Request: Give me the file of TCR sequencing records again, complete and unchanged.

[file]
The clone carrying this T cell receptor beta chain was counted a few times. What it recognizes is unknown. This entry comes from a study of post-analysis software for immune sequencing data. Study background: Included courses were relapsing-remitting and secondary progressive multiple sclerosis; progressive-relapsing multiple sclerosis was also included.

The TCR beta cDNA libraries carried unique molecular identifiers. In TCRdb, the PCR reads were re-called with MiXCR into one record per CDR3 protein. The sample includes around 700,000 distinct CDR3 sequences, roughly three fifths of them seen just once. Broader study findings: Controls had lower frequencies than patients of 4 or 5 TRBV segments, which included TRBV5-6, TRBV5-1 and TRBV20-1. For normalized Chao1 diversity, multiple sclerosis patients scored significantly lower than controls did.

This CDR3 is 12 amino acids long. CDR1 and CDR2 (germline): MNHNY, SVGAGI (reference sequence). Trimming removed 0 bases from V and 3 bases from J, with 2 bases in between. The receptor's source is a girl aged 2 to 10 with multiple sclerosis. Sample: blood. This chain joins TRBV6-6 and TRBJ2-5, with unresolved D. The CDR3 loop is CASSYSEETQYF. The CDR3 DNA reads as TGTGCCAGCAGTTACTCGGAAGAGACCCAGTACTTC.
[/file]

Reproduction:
The clone carrying this T cell receptor beta chain was counted a few times. What it recognizes is unknown. This entry comes from a study of post-analysis software for immune sequencing data. Study background: Included courses were relapsing-remitting and secondary progressive multiple sclerosis; progressive-relapsing multiple sclerosis was also included.

The TCR beta cDNA libraries carried unique molecular identifiers. In TCRdb, the PCR reads were re-called with MiXCR into one record per CDR3 protein. The sample includes around 700,000 distinct CDR3 sequences, roughly three fifths of them seen just once. Broader study findings: Controls had lower frequencies than patients of 4 or 5 TRBV segments, which included TRBV5-6, TRBV5-1 and TRBV20-1. For normalized Chao1 diversity, multiple sclerosis patients scored significantly lower than controls did.

This CDR3 is 12 amino acids long. CDR1 and CDR2 (germline): MNHNY, SVGAGI (reference sequence). Trimming removed 0 bases from V and 3 bases from J, with 2 bases in between. The receptor's source is a girl aged 2 to 10 with multiple sclerosis. Sample: blood. This chain joins TRBV6-6 and TRBJ2-5, with unresolved D. The CDR3 loop is CASSYSEETQYF. The CDR3 DNA reads as TGTGCCAGCAGTTACTCGGAAGAGACCCAGTACTTC.